Oh and by the way can anybody help me print the cad drawings from Mel Jacobson's e book. I have to have a piece of paper in front of me to refer to. this paging back and forth is a pain in the rear.  
 So how much room should I plan for around the kiln shelves. Since I have never even seen one of these things in action I am flying to close to the sun here. Is 2 to 3 in. acceptable?
Also I need to know about burners. How many btu's do I shoot for. I plan on using 40 gal propane tanks for my fuel source and if I do should I ( yes I understand in all things safety first)
use a pilot lite and a BASO valve? Two burners Or one mother of all burners?   
 Have I bitten off to much here and should I bite the bullet and just buy an electric kiln and have my garage wired for 220 V.
 
 The whole reason I got started down this road is I have a home wheel and clay but no way to bisque or glaze fire unless I go into town and wait for room in someone's kiln. Another pain in the posterior.  Built a raku kiln and have a weed burner but I need, no I want so much more.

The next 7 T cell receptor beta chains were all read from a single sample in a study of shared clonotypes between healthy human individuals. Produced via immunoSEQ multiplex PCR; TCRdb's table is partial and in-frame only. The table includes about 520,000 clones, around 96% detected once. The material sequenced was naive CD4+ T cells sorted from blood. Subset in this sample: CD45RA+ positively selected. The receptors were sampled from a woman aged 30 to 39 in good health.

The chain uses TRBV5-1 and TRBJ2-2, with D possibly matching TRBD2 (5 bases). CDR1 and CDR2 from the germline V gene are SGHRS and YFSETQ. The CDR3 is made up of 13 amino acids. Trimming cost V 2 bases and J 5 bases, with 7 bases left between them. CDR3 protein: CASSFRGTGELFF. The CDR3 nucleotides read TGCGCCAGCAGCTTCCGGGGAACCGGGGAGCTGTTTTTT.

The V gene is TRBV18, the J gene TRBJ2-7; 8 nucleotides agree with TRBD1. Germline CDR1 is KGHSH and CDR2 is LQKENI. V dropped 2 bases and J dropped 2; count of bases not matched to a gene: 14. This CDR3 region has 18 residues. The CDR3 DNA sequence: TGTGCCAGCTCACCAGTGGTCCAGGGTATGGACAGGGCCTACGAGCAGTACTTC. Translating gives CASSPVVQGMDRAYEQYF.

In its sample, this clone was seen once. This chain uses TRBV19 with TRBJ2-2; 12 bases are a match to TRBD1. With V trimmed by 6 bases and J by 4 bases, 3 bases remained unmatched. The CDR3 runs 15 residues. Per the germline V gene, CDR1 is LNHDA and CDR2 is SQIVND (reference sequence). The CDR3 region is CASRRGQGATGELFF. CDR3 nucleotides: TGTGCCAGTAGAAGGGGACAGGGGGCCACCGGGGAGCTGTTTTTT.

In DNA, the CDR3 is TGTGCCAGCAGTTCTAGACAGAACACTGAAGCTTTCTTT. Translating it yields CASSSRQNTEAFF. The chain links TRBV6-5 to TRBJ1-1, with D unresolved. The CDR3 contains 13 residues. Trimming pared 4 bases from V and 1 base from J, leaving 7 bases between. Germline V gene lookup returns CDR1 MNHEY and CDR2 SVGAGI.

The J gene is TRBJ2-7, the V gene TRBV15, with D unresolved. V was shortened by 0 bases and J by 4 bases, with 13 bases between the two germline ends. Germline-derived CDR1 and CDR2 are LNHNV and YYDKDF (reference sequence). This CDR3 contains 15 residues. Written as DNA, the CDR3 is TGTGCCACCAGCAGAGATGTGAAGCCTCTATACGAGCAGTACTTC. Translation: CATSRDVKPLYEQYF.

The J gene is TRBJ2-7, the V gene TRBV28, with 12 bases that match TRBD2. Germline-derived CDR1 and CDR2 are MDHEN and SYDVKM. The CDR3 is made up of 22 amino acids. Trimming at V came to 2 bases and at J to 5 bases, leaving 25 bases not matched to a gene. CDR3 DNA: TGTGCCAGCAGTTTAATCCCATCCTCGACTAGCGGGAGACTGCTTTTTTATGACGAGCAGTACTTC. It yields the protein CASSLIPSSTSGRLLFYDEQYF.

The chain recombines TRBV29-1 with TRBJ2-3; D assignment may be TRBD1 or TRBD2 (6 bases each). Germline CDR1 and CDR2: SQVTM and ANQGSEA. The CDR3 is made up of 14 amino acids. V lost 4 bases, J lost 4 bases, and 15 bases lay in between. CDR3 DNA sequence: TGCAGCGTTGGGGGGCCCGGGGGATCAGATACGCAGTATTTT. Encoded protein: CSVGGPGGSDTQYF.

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You will need space for a bag wall and combustion area and about 1 inch at least on kiln shelves-say 4 inches of combustion area and 2.5 inches for bag wall (bricks on edge) and 1 inch on space (for fingers on shelves )Thats 7 inches per side so 14 inches and the shelve size (which is what you need to buy first as I said)  

800 bricks is good start but you will need some other special bricks as mentioned earlier -A dollar per brick is a great deal if they are not wet land in good shape.Are they k23s???? or something else-You need to know what they are besides soft brick

I have the book but not on the web the actual book.The book is loaded out right now along with many of my kiln books to another forum member so I cannot even look at what you are thinking about .

The more burners the more even it will fire so one big burner is abad idea. How big is the kiln in cubic feet? them I can recommend how many burners. Is this a sprung arch kiln?

Mark

Edited by Mark C.

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Thanks again for all the input. It really does help me immensely  both with the wealth of knowledge  I have taped into and the shear motivation to continue this endeavor and see it through.

 

19 hours ago, Pres said: